Physically and socially, the vulture is a clumsy creature and its unusual features border on homeliness. Its somewhat bloated body is unusual for a creature of the air, since birds can't afford excess ballast when they're flying around. So vultures are forced to soar at the mercy of the currents and wait for opportunities to present themselves, and unlike the smaller birds are unable to control their own destinies.
Like most birds of prey, vultures love to travel. They particularly favor long trips and are always on the lookout for business opportunities. Even when vacationing with family, a vulture would interrupt the trip if they spied a chance to make money.
The Vulture Personality in the Workplace
Vultures hate to work, preferring to shadow other aggressive characters until opportunities arise. They circle these situations with infinite patience and have an uncanny ability to determine when the moment is ripe. Only when assured of a reward will they swoop in and take control. They can be extremely possessive with their prize and will defend it against all intruders. However, vultures won't risk injury, and they take flight when the situation becomes volatile.
Don't make the mistake of underestimating the vulture though, for it's awkward outward appearance masks an intensely sharp mind capable of long range vision. Most people only encounter the vulture's devious mind when it's feeding at the carcass of their dreams. Nope, the vulture is no angel and those wings on its back have no connection to the divine. For a vulture would look ridiculous wearing a halo while taping her friend's intimate conversations for the special prosecutor.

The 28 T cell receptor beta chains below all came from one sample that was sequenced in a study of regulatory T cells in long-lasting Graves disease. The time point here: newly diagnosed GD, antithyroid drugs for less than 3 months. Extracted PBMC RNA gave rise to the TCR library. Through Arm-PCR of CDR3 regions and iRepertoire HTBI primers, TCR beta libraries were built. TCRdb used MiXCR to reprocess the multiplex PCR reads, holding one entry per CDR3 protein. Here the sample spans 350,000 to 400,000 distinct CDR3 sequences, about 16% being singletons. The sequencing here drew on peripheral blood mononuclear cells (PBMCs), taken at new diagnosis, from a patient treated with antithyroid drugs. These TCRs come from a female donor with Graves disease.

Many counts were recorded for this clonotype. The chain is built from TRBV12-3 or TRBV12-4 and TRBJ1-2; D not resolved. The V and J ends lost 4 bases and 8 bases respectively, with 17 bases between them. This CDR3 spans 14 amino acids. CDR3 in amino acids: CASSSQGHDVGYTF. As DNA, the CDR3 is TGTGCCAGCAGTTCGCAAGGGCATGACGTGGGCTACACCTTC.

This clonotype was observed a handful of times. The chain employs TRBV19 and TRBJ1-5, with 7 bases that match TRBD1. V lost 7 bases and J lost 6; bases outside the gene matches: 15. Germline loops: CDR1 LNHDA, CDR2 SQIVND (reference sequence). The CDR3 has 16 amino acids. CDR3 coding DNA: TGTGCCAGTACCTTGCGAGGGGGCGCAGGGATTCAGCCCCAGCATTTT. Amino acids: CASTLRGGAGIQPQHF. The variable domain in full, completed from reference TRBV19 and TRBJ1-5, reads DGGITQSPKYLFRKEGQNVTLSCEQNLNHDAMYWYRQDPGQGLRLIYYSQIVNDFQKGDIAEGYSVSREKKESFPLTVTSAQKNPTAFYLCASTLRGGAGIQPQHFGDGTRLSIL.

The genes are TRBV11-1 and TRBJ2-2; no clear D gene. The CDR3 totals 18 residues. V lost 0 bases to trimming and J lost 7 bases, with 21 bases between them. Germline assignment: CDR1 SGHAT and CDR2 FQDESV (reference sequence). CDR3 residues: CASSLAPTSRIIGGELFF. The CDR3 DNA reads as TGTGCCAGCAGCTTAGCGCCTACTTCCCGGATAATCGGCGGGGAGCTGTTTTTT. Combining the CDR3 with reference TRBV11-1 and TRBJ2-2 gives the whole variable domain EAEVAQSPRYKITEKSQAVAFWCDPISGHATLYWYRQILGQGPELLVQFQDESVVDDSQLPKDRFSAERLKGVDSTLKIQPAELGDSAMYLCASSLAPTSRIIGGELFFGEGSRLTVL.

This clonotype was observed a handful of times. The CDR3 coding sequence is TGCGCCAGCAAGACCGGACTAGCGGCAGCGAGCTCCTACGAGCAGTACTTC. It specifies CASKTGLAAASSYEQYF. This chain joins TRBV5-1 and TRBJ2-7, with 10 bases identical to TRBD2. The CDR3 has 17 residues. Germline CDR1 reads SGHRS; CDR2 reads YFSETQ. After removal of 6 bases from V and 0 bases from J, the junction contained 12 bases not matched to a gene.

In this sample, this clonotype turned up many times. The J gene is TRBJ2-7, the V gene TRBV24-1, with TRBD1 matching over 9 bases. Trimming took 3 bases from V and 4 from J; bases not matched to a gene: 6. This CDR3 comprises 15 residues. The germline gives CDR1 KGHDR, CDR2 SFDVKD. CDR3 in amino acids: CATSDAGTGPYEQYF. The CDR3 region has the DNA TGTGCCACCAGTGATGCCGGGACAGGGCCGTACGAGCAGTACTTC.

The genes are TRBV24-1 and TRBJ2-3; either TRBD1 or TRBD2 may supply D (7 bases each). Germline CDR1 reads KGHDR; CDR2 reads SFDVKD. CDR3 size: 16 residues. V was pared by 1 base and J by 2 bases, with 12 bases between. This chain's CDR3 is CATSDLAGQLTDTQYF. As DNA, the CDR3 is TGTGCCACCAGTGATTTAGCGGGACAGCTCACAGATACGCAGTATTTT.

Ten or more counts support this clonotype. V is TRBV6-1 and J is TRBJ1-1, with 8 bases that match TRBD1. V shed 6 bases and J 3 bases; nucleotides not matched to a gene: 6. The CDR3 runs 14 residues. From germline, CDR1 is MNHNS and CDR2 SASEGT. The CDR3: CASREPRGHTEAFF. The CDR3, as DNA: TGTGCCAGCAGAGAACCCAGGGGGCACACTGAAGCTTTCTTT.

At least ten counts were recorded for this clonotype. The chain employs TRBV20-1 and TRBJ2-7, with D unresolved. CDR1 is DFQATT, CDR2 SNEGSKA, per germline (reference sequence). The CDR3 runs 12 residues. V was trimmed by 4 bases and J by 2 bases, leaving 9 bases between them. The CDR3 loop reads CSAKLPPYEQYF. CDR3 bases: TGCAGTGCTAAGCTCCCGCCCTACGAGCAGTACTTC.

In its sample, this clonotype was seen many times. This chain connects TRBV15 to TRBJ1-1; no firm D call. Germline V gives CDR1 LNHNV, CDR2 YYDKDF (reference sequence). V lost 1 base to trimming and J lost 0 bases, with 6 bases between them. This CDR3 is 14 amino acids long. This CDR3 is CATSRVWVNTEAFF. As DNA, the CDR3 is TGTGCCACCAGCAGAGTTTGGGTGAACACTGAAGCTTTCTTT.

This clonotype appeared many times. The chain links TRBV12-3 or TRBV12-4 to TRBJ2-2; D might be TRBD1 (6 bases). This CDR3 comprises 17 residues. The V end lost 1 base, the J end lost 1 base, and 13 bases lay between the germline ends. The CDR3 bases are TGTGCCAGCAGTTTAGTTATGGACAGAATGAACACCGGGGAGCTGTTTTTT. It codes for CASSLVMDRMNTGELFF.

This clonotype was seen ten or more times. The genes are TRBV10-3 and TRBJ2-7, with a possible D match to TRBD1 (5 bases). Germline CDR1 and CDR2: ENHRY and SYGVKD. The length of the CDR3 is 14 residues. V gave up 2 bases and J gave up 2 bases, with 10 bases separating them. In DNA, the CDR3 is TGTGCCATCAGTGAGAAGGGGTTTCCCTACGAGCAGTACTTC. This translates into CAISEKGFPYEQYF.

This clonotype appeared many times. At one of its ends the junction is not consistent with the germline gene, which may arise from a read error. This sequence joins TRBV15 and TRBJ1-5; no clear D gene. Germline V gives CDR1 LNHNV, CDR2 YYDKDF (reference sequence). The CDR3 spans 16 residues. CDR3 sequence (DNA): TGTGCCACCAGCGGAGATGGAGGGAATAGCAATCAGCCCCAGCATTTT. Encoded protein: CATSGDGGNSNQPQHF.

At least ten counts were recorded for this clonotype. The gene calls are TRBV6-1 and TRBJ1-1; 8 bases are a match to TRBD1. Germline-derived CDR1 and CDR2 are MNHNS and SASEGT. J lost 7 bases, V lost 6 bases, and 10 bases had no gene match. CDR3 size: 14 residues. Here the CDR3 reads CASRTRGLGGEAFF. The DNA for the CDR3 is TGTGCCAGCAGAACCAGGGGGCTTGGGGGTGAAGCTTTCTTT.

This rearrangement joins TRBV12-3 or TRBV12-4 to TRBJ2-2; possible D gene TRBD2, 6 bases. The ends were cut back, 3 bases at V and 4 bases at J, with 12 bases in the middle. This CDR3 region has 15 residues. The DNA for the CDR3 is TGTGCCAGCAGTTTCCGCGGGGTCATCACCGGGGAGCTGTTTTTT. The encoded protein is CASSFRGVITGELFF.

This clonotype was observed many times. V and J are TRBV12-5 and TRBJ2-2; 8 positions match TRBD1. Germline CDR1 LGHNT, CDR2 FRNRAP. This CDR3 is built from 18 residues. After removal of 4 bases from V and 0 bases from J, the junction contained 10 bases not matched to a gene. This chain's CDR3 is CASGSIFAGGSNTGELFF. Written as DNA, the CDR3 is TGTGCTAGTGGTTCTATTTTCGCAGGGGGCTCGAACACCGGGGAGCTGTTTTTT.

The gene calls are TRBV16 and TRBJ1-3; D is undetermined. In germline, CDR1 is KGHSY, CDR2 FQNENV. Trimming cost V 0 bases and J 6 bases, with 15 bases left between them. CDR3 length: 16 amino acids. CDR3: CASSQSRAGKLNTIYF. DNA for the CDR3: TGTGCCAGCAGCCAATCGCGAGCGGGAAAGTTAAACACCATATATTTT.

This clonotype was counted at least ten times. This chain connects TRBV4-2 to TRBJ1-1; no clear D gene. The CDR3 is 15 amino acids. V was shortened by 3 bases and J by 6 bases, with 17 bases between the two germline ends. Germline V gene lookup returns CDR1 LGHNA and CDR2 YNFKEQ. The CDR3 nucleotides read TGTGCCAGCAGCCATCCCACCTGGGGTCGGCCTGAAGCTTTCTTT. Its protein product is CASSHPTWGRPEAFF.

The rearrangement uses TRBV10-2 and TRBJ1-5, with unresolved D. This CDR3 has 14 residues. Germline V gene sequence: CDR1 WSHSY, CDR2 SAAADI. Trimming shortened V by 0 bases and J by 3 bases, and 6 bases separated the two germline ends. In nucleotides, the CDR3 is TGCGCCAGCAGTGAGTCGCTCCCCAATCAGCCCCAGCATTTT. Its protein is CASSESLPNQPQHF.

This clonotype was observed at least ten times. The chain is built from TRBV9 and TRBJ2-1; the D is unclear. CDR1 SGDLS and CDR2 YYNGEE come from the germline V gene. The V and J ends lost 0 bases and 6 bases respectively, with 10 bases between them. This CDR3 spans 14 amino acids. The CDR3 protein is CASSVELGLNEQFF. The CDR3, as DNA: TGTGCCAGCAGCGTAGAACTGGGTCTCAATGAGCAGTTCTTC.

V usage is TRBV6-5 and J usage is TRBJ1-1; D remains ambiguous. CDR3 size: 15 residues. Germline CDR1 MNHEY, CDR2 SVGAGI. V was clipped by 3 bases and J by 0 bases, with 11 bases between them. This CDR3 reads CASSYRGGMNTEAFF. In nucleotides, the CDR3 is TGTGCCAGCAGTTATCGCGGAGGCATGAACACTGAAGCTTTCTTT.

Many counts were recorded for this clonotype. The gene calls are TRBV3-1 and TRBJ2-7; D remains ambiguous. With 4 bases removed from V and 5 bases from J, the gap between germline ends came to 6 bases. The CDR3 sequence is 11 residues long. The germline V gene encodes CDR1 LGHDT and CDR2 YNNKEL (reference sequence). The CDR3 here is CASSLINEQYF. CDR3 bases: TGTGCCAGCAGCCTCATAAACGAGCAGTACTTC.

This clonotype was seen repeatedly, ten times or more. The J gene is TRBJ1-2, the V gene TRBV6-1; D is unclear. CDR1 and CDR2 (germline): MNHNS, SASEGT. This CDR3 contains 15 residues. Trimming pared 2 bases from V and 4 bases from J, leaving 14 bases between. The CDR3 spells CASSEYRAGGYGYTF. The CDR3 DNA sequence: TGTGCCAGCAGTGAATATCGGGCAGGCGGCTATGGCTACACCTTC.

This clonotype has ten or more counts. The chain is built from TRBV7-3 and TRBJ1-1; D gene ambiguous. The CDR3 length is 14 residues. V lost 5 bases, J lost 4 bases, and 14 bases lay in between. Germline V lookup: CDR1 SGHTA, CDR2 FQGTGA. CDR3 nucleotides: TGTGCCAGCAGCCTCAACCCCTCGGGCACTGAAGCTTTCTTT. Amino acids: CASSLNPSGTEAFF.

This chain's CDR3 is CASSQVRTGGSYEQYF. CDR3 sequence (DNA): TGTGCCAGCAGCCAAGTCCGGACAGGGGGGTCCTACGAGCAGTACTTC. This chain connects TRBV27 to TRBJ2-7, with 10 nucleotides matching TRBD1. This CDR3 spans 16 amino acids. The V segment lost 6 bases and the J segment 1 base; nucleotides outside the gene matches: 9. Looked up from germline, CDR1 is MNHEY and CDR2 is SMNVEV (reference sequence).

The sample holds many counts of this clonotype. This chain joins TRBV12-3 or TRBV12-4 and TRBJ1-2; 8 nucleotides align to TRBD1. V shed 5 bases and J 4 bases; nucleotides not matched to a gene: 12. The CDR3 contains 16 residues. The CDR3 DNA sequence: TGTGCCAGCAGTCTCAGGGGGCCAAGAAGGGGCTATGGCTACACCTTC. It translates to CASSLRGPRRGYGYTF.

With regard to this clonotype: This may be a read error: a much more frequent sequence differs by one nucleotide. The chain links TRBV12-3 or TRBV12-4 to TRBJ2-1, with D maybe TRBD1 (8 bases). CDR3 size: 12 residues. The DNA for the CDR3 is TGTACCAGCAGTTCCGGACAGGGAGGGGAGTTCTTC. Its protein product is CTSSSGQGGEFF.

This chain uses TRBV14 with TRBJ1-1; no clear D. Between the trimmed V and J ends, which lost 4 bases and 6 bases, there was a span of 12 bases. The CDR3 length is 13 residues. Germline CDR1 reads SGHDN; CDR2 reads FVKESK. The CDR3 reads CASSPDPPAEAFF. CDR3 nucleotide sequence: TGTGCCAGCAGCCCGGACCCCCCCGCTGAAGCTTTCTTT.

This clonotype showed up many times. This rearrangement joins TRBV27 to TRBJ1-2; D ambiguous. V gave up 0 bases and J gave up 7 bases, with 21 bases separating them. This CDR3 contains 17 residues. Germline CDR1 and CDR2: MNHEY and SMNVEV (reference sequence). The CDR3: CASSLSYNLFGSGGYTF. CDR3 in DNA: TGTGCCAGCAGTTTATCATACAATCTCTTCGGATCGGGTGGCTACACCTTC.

Vulture Personalities are Crafty
When others observe a vulture circling they can be confident that an opportunity is at hand. Always alert to the opportunity to buy or sell, they make excellent stockbrokers and trade their services for a percentage of the profits. The species also earns a living by buying up ailing businesses and selling off their assets to make a quick buck.
With their excellent vision, vultures are also able to provide far-sighted leadership as business advisers, lawyers or company directors.
Vultures in the Wild
Vultures soar effortlessly for hours on their powerful wings and, using their keen eyesight, can detect carrion from vast distances by watching the behavior of other animals approaching the carcass.
The vulture's neck is practically naked and comes in handy when thrusting its head deep into the steamy carcass of a freshly killed animal, but they are not entirely scavengers and will even hunt small rodents and flamingo chicks.
The Egyptian vulture is one of the few animals that has learned to use tools and is able to smash the tough shells of ostrich eggs by throwing stones at them. It will even make a special trip to find a suitable stone and then sling it repeatedly at the egg with its mouth until it breaks.